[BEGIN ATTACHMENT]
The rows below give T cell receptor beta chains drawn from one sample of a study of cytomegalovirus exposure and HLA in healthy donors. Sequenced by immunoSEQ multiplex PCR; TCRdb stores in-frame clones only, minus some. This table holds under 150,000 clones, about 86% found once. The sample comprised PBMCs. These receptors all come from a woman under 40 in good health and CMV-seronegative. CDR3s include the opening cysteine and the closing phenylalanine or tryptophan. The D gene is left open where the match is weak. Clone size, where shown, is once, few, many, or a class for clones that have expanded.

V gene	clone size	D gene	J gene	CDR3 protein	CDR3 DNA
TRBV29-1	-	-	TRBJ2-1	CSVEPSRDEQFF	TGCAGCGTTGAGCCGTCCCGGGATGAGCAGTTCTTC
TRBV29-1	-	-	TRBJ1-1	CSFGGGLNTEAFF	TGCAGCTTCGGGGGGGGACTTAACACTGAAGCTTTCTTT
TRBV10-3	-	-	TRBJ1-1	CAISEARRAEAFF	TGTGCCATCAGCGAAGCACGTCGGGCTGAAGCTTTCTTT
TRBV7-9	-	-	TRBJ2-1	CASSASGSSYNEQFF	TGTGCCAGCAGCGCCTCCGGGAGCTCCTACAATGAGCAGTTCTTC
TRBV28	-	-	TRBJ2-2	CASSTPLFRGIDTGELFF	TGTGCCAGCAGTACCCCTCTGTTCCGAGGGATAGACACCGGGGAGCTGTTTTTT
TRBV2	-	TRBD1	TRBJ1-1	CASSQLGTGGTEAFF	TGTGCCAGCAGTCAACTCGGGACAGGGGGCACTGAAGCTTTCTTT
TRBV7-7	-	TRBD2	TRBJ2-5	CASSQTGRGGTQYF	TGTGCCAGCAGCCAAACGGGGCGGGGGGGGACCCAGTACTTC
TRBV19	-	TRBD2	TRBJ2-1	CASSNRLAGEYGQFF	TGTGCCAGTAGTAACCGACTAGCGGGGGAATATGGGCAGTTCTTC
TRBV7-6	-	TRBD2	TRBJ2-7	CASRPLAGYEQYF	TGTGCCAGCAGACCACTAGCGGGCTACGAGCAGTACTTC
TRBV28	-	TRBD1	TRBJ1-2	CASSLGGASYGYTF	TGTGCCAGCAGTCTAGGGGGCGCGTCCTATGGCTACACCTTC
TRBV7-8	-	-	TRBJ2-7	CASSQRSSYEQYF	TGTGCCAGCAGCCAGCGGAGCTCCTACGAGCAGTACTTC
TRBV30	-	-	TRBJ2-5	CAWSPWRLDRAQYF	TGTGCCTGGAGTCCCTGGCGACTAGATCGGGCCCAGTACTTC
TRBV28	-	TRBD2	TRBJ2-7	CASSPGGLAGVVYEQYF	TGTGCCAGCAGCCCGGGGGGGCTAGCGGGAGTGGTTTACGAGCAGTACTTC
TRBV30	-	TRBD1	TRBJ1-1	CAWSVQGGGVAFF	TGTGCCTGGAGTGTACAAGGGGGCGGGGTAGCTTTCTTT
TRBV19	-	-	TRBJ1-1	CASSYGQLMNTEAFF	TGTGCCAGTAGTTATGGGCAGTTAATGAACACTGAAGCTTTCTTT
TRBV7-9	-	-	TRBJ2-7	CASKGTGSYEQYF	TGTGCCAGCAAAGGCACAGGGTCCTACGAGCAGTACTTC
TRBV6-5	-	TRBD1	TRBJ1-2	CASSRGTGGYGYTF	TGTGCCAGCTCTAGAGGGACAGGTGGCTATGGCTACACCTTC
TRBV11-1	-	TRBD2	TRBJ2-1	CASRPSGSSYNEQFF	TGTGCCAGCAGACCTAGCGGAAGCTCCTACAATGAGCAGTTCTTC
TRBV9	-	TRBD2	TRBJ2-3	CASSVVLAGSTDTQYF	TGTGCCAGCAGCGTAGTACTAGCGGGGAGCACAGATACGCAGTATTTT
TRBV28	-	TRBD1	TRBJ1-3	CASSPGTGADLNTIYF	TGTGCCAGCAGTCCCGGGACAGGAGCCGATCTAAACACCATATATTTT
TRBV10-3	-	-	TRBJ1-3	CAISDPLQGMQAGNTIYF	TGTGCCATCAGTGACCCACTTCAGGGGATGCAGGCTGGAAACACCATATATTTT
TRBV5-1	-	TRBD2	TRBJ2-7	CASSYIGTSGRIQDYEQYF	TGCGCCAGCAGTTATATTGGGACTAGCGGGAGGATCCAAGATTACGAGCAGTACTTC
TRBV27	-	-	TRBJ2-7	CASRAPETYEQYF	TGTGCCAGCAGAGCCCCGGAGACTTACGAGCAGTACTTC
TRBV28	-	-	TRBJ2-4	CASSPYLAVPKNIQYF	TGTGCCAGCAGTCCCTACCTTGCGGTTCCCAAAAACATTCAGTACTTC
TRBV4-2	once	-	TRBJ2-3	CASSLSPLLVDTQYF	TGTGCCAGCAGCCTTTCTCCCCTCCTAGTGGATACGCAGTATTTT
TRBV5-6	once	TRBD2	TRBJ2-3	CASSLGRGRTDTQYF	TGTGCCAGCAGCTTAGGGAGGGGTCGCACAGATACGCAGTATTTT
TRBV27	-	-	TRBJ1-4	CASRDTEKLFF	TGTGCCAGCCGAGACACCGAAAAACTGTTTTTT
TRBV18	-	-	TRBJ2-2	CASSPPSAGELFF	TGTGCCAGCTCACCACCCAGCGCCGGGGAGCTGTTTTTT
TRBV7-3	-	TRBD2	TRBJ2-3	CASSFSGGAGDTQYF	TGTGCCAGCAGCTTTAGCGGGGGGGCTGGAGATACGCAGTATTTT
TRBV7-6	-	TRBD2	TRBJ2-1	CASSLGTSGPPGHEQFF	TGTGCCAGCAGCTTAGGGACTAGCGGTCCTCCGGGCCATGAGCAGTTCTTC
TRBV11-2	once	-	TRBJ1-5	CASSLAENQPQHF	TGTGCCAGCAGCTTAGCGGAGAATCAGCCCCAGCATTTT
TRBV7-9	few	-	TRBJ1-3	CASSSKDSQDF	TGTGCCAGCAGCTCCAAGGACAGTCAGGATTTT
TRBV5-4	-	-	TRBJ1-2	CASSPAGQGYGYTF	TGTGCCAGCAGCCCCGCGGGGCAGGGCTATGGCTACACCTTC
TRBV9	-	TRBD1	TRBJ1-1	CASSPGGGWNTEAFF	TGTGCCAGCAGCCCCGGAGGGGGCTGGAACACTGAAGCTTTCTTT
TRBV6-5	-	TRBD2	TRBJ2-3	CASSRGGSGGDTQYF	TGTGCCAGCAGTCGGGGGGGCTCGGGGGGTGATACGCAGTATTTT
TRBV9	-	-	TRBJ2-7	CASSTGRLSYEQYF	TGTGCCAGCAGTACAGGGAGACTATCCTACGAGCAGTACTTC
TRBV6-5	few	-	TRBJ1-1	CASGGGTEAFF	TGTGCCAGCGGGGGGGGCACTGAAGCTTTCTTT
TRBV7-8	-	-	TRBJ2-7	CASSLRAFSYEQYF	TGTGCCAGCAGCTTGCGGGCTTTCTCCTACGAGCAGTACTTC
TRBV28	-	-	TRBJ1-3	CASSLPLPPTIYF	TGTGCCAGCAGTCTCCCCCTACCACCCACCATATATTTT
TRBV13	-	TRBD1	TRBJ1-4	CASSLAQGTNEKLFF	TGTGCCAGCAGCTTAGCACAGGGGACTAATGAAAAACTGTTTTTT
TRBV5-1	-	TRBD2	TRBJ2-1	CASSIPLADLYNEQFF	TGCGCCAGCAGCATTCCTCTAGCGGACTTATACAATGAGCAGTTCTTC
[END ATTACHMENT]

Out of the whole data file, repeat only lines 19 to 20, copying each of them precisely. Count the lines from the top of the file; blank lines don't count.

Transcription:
TRBV6-5	-	TRBD1	TRBJ1-2	CASSRGTGGYGYTF	TGTGCCAGCTCTAGAGGGACAGGTGGCTATGGCTACACCTTC
TRBV11-1	-	TRBD2	TRBJ2-1	CASRPSGSSYNEQFF	TGTGCCAGCAGACCTAGCGGAAGCTCCTACAATGAGCAGTTCTTC